After Mr. Rogers Sr. died with little capital built up or life insurance, all the companies bearing his name were either sold or shuttered. At age 7, Ted's widowed mother sent him to boarding school, first to Quebec then to Upper Canada College in Toronto. He stayed in boarding school until age 17 and these years helped define his life. He was often lonely and became a loner in many ways. But he also used these years to hatch entrepreneurial schemes to separate the other boys from their money; often landing him in hot water, including oft-repeated canings.

(During these years, his mother re-married and John Graham became more than a step father to Ted. Until his death in 1998, Mr. Graham was a calming force in Mr. Rogers' life who was relied upon for sound business counsel.)

In the 1950s, Mr. Rogers moved into his first real commercial endeavours, starting with a music business: supplying orchestras (including Peter Appleyard); renting sound systems; and then taking Polaroid pictures of couples. He would cap off the evening by offering to do a tap dance routine for an extra $10.

In 1957, Mr. Rogers met Loretta Anne Robinson at a party in Nassau. She was the daughter of Maysie and Jack Robinson, a British Member of Parliament for 33 years who would later become the Right Honourable Lord Martonmere, governor of Bermuda. The first time he met his future father-in-law they talked politics on the doorstep for half an hour before Mr. Rogers even got into the house. (Mr. Rogers was a life-long Conservative and one who was devoted to the populist John Diefenbaker throughout The Chief's often tumultuous years in politics.)

Mr. Rogers' entrepreneurial streak sometimes worried Jack Robinson. Upon the couple's engagement, he offered this toast: "What's Loretta's is Loretta's; and what's yours is negotiable."

After the wedding, Robinson released funds from his daughter's trust for the couple to buy their home in Forest Hill in 1963. Upon doing so, he exacted a pledge from Mr. Rogers that the house would not be mortgaged to support his entrepreneurial endeavours.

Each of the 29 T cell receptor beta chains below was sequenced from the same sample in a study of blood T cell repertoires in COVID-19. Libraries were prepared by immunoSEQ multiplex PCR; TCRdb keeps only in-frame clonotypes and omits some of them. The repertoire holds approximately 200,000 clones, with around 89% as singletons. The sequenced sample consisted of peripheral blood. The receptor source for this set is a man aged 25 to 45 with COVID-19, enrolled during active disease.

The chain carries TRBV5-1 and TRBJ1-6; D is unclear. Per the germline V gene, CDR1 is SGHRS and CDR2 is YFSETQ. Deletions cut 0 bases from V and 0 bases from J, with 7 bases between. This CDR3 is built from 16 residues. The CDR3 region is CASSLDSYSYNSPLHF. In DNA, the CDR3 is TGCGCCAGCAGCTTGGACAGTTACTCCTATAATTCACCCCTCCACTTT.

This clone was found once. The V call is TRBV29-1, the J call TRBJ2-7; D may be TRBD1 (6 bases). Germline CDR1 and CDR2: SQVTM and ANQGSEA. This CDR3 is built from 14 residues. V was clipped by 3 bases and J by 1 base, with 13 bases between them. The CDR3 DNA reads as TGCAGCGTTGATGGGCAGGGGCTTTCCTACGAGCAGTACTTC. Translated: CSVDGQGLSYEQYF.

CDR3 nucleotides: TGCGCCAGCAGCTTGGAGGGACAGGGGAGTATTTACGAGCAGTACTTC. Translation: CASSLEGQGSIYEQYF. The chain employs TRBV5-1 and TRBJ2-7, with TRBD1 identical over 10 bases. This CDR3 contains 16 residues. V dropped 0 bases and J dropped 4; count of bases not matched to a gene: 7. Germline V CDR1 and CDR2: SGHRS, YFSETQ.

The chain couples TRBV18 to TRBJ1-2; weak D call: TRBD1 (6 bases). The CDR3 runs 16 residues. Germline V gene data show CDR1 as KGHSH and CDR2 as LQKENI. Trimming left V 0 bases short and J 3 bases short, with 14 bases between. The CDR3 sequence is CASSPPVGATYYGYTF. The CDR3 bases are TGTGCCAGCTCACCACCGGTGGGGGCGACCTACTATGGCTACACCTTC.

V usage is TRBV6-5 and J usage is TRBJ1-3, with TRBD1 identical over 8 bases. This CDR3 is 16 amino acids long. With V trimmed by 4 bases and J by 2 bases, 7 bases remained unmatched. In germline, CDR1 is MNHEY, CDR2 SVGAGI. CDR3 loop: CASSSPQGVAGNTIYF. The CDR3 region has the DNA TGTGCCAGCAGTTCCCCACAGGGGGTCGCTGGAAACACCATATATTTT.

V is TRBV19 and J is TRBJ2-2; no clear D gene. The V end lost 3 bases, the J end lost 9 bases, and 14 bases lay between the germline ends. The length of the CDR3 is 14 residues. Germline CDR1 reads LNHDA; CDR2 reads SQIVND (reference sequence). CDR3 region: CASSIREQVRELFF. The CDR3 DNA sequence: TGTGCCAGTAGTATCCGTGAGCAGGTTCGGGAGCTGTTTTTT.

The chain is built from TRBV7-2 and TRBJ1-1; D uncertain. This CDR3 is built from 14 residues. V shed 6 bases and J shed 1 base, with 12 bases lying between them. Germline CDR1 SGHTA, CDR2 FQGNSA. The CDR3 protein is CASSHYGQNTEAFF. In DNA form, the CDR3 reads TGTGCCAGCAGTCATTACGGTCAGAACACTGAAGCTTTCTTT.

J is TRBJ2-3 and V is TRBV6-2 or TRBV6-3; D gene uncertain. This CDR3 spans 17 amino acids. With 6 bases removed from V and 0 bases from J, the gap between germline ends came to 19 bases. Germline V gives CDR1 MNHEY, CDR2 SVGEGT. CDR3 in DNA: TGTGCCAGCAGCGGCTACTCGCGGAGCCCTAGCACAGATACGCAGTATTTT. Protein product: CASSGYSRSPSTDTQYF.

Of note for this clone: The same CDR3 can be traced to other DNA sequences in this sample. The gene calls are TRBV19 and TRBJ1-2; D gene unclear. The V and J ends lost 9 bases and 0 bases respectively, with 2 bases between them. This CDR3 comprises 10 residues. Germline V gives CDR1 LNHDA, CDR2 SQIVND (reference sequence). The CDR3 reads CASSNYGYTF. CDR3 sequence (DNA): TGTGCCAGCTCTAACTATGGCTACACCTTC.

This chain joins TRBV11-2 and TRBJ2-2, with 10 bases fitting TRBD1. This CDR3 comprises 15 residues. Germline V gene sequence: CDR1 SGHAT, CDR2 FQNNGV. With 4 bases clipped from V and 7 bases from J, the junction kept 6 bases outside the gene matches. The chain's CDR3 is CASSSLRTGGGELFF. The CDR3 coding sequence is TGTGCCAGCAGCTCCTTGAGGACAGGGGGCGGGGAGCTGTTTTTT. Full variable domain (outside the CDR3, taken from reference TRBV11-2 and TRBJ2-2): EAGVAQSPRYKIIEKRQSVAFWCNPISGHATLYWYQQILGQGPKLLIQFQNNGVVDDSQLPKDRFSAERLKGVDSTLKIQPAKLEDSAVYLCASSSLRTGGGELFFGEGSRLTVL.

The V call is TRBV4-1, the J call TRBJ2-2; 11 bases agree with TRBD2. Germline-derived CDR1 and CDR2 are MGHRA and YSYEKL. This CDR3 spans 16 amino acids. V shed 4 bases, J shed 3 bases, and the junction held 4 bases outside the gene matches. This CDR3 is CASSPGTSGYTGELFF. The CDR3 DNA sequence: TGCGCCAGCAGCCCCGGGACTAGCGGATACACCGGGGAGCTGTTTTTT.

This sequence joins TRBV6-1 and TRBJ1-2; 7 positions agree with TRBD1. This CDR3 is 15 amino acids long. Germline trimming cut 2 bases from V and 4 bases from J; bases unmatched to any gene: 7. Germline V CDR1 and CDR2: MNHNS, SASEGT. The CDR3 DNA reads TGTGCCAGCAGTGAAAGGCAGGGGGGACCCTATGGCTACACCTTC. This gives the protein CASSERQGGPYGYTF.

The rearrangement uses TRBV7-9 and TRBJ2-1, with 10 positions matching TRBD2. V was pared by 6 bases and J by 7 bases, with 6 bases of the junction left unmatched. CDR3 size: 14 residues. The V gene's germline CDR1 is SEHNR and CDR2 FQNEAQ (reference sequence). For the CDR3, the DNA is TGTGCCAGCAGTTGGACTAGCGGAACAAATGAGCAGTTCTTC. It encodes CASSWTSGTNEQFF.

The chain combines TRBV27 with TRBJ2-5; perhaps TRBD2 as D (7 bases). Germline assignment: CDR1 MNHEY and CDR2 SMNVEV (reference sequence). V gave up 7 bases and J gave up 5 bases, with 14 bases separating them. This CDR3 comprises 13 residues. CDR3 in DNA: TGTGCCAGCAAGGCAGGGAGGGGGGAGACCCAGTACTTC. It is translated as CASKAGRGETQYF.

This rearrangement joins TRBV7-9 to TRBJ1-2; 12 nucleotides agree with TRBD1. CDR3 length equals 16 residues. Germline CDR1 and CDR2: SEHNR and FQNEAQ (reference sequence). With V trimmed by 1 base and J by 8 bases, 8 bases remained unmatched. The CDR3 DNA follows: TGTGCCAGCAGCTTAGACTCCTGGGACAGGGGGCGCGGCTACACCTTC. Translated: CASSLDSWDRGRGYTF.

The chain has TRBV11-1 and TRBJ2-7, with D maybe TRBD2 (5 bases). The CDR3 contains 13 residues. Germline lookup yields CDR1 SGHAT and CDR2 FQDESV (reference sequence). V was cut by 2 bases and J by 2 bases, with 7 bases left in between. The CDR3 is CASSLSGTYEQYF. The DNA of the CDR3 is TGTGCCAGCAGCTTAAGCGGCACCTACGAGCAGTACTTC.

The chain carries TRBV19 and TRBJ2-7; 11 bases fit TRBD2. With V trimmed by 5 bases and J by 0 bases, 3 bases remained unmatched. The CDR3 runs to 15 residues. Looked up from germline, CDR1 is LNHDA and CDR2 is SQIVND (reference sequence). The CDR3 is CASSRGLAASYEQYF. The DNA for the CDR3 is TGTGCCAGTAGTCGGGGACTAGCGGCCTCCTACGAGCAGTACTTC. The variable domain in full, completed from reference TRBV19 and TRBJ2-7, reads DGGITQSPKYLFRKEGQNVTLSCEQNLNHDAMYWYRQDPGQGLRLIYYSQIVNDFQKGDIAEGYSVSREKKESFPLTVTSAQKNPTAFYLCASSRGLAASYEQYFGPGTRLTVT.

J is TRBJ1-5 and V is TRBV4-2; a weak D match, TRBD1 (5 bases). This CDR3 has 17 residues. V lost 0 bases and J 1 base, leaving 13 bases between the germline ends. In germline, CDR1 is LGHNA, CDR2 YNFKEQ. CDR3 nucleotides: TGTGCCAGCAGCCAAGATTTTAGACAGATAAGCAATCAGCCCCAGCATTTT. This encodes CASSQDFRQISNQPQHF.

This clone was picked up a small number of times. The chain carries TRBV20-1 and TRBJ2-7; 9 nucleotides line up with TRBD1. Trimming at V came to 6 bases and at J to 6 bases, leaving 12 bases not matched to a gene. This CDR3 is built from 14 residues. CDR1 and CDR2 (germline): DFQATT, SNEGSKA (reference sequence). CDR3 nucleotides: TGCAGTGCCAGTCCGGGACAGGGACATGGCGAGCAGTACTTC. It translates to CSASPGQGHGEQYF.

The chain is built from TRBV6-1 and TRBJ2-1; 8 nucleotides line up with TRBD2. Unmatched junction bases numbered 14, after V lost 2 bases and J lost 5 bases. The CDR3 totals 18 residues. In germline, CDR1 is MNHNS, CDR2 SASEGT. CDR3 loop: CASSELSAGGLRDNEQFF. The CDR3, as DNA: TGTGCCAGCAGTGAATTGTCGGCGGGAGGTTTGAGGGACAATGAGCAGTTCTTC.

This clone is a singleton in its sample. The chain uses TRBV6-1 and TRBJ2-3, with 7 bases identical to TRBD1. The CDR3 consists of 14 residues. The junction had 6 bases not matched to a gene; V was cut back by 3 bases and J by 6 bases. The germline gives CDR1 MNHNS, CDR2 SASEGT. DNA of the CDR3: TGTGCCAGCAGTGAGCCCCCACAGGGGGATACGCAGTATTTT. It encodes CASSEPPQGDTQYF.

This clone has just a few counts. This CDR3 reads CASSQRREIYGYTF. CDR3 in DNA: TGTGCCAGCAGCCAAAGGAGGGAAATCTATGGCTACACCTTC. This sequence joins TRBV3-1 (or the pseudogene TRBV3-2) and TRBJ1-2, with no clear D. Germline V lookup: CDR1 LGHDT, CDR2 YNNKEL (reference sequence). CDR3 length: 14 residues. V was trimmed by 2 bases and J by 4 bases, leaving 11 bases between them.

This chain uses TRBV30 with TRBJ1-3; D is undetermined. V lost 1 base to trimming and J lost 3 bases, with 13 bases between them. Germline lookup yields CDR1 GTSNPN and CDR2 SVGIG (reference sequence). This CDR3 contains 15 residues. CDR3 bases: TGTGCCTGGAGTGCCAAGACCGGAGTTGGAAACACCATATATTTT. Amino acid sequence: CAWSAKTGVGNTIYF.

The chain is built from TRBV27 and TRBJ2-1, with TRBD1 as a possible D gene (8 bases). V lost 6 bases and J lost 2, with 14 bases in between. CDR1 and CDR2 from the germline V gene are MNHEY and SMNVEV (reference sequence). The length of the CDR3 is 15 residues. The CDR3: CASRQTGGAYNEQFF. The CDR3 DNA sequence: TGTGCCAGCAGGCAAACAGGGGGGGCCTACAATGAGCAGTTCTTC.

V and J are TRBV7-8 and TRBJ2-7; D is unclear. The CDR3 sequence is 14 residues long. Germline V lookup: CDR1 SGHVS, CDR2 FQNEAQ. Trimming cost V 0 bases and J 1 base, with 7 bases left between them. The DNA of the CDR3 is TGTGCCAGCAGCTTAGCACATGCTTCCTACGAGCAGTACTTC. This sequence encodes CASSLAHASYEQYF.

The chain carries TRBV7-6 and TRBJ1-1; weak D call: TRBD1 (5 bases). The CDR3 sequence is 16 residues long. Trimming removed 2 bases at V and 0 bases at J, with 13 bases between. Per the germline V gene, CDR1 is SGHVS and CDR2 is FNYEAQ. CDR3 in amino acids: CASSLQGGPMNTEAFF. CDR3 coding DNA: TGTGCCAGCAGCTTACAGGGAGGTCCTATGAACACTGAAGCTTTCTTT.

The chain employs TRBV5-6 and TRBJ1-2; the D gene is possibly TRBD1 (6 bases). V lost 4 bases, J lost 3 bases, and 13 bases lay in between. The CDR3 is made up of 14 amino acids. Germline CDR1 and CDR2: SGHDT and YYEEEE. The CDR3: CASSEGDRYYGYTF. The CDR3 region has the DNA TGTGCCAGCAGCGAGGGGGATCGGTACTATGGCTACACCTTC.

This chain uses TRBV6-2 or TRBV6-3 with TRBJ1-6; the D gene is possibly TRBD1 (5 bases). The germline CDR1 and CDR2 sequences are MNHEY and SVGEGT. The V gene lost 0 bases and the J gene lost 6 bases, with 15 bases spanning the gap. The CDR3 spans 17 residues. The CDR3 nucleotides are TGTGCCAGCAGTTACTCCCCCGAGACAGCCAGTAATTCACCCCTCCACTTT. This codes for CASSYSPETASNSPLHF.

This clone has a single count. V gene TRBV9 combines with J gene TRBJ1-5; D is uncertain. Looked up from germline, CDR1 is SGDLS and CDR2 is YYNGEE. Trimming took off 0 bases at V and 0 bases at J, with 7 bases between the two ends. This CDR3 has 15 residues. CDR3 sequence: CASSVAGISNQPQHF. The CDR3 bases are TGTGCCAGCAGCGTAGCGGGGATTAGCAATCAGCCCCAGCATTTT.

After Lord Martonmere's passing in 1989, Mr. Rogers regaled audiences with stories about how "we've had triple mortgages on our home to meet payrolls and we dared not tell her parents!"

Though Mr. Rogers has left a strong and powerful company, it was not always easy. "Being an entrepreneur is not for the faint of heart," he would say.

To underline that point, Mr. Rogers would tell audiences one of his favorite stories:

"One year, we just didn't have sufficient cash to pay all the suppliers for a period of time. So, after meeting payroll, I would put all the bills in a hat and keep drawing invoices until we ran out of money.

"Can you believe that some creditors didn't appreciate such innovation? Some would shout at me over the telephone. I often got a headache and asked them to stop yelling.

"With anger in their voices, they'd ask me what I would do if they kept yelling. 'Very simple,' I'd say, 'I won't put your bill in the hat next week!'

"Nobody sued - they all got paid with interest. No one in my lifetime has ever lost one cent in receivables or interest on a Rogers' account." No matter how many times he told the story, it seemed to delight both he and the audience.

In addition to CHFI in those early years, Mr. Rogers, along with the Eaton and Bassett families, had a piece of CFTO-TV, Canada's first privately-owned television station.

As his broadcasting business grew, a new technology caught his eye. In 1967, he entered the cable television business and the rest, as they say, is history.